Have you ever read a graphic novel or a comic strip and thought, "I would love to make my own comic... but I don’t know how!" Well, good news! The Free Library has tremendous resources about how to create comics, and here’s just a few of them, from absolute beginner to way, way advanced.
If you’ve never even doodled a happy face, here’s a book even our youngest readers can use: Adventures in Cartooning by Andrew Arnold. It covers the absolute basics, from why comics are drawn in squares called "panels" to how to make those whooshing lines to show action. It’s funny, too!
Some might argue THE classic book of comics drawing instruction is How To Draw Comics The Marvel Way by Will Eisner Comic Book Hall of Famers Stan Lee and John Buscema. First published in 1977 and still relevant today, its step-by-step exercises cover the basics of how to draw in a traditional American superhero comics style. It’s also a great intro to core drawing concepts like figure proportion, perspective, composition, and light and shadow, as well as being easy enough for teens and pre-teens to understand. (And if you’d like to follow along with John Buscema as he demonstrates the lessons, we also have the companion how-to DVD.)
Japanese comics, known as manga, have a very different style than Western comics. American mangaka (that's Japanese for "comic book artist") Mark Crilley has written many books about how to draw its unique big-eyed characters. Why not start with his Mastering Manga series's How To Draw Manga Faces, which also includes information about hands, feet, hair, clothing, and poses?
As you become more skilled, your questions about comics may shift from "How do I draw a superhero cape?" to "What is this art form really about?" That’s when you're ready for Scott McCloud’s Understanding Comics, the groundbreaking book that’s required reading for everyone serious about what he terms "sequential art". He talks about what makes comics different from other storytelling art forms, how stories are told not in the panels but in-between them, how different cultures have come up with different visual vocabularies, and why we connect more strongly with simply drawn characters like Charlie Brown. It’s not an instructional book, but if you’re looking for that, he’s written a how-to sequel, Making Comics.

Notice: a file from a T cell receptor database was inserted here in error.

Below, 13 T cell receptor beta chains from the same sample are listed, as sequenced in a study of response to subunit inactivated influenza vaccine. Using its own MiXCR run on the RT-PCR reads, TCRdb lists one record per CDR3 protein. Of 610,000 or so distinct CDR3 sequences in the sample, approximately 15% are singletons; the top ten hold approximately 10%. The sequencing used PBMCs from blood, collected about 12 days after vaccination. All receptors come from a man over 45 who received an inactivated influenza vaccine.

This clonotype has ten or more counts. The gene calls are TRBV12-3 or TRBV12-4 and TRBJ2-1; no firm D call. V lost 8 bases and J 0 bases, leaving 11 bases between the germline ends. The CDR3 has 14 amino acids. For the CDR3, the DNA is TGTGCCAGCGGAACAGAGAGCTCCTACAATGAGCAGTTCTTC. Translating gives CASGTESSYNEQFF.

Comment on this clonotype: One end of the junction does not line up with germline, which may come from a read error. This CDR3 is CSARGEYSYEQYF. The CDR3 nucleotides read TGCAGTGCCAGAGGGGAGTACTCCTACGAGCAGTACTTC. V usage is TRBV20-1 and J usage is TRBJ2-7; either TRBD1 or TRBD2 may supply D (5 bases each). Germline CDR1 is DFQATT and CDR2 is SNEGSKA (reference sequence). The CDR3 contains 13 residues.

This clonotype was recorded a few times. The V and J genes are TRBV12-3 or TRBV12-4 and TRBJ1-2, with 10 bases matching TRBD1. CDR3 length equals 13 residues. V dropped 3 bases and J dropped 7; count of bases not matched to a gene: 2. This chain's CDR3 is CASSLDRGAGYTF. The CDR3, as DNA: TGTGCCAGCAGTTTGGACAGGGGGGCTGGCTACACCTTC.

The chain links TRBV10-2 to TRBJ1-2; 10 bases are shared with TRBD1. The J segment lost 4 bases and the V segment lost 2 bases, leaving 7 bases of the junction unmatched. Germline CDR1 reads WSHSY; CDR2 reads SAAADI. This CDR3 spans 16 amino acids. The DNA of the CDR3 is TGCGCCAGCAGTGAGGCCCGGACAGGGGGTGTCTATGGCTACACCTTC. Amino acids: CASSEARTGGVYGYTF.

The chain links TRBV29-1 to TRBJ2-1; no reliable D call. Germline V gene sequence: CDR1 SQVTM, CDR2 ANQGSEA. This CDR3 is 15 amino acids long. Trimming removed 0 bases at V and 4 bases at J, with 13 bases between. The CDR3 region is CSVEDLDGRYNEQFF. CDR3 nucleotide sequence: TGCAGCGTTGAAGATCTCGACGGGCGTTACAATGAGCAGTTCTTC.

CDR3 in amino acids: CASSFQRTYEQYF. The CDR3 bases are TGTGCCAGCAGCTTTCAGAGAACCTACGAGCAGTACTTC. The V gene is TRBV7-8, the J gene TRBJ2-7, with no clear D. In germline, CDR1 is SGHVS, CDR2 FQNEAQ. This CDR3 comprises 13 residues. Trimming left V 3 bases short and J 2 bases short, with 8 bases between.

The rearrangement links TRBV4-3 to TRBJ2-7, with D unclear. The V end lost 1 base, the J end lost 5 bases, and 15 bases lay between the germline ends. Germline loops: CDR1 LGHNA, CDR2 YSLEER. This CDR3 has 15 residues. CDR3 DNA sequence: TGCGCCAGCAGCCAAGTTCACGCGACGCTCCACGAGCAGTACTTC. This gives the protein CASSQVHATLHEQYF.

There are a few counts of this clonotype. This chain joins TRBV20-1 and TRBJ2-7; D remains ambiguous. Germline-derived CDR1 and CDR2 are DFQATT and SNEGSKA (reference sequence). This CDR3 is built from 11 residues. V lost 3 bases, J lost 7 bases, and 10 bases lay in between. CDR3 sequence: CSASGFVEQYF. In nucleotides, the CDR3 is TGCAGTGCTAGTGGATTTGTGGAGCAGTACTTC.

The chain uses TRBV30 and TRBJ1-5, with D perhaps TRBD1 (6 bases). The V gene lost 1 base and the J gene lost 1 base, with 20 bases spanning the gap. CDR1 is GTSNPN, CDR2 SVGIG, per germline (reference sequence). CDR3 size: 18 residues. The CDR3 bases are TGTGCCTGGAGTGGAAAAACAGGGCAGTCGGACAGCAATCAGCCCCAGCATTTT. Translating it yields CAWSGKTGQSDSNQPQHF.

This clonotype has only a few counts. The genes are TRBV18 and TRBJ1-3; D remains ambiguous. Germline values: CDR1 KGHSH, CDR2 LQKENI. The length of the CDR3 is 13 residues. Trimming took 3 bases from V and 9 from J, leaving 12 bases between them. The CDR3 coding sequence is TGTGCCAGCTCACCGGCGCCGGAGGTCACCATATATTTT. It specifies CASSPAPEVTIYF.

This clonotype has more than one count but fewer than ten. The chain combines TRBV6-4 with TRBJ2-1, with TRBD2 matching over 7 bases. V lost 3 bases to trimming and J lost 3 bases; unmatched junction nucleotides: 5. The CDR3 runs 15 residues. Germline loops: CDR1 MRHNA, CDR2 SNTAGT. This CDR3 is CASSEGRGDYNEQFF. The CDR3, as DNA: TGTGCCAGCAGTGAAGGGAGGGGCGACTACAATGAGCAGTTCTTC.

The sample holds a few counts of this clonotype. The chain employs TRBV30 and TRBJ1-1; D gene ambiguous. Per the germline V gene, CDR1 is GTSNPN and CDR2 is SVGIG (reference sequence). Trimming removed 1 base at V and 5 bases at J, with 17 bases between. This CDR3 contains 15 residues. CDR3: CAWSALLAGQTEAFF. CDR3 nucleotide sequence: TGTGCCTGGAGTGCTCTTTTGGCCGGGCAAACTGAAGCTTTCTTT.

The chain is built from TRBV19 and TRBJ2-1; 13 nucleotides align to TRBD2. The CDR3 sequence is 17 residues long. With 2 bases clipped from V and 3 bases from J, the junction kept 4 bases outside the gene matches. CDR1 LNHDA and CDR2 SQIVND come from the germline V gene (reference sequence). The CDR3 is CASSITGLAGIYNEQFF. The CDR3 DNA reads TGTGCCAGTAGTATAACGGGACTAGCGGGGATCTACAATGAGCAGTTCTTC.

At this point, you may have drawn a few books and want to get more serious about making polished work that tells complex, heartfelt stories. That’s when you turn to School of Visual Arts cartooning professors Matt Madden and Jessica Abel and their college-level textbook Mastering Comics. This follow-up to their first textbook, Drawing Words and Writing Pictures, also includes information about using digital technologies to create, market, and publish your work.
And speaking of digital comics, if you want an exhaustive guide on how to create finished pages like the pros do, Freddie E. Williams covers it all in The DC Guide to Digitally Drawing Comics. It's a master class detailing the step-by-step workflow combining digital and traditional techniques that all big comic book publishers use today. This is the book to chek out when you’re ready to break into the big comics companies as a pro.
And finally, if you’re a seasoned professional who’s ready to have your mind blown, brace yourself for Extreme Perspective! for Artists. David Chelsea explains the basics of the esoteric mathematical techniques used to create accurate perspective for objects, shadows, distortions, and more. Don’t be surprised if your head hurts after following the step-by-step exercises, but know now that you are truly a master.
Do you know another how-to-draw book that’s helped you grow as an artist? Drop us a recommendation in the comments below!
And it's only September, so maybe with the help of these books you’ll be ready to display your work at the Free Library Comic Con in May 2019!